Experiences of malaria and attitudes to malaria prevention among nurses in Tanzania - An interview study

University essay from Uppsala universitet/Institutionen för folkhälso- och vårdvetenskap

Abstract:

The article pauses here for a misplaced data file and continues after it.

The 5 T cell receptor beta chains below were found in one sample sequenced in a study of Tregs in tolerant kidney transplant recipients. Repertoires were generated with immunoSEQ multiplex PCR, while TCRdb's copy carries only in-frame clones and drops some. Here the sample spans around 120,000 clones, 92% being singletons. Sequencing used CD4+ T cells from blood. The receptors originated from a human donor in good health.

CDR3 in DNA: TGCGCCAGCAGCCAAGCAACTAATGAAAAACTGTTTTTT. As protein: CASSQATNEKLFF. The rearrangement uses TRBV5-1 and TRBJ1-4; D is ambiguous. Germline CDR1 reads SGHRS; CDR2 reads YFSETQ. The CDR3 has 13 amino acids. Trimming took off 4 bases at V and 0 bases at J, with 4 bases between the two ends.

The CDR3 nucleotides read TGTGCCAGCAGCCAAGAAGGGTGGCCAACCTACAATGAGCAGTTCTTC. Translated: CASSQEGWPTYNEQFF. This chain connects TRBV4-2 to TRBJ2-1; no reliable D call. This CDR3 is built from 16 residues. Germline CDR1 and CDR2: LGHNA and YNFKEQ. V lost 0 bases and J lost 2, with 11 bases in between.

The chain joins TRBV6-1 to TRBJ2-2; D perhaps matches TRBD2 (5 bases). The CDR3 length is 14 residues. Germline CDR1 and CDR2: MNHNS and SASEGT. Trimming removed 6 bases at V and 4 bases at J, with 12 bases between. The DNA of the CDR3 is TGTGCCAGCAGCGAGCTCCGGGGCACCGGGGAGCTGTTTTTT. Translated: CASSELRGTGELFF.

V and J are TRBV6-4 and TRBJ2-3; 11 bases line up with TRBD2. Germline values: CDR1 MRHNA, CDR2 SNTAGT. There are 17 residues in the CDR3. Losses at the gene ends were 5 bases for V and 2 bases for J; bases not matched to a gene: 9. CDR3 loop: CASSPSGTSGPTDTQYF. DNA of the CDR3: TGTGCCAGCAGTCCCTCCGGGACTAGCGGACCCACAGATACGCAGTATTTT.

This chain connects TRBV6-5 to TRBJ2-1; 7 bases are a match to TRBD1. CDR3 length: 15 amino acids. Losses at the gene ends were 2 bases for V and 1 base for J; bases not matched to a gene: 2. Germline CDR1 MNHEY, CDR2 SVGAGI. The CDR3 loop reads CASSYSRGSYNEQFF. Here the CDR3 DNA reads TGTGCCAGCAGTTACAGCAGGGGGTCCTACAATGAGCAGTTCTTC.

The aim of this qualitative study was to explore experiences of malaria and attitudes to malaria prevention among nurses from Tanzania. Eleven nurses from three hospitals in northern Tanzania were interviewed. The analysis resulted in following categories: The malaria situation was so severe at that time, Being both nurse and parent, Hindrances in the battle, Sharing knowledge and There is a change. Ten out of eleven nurses had had malaria and all of them had been treated with anti-malarial drugs and many of them still had malaria regularly. They remembered times when the malaria situation was worse and the disease killed many more people. Having children resulted in constant worry. Being a nurse had advantages because they lived close to the hospitals so they could initiate early treatment and because they could afford to take preventive measures. Hindrances in the battle against malaria were other people’s lack of knowledge, poverty and difficulty to change lifestyle and environmental conditions. They were proud to be nurses and knowledge was their strength. There were geographical differences in how much hope they had for the future. The nurses in Zanzibar were the most optimistic. The nurses supported the governmental actions against malaria.

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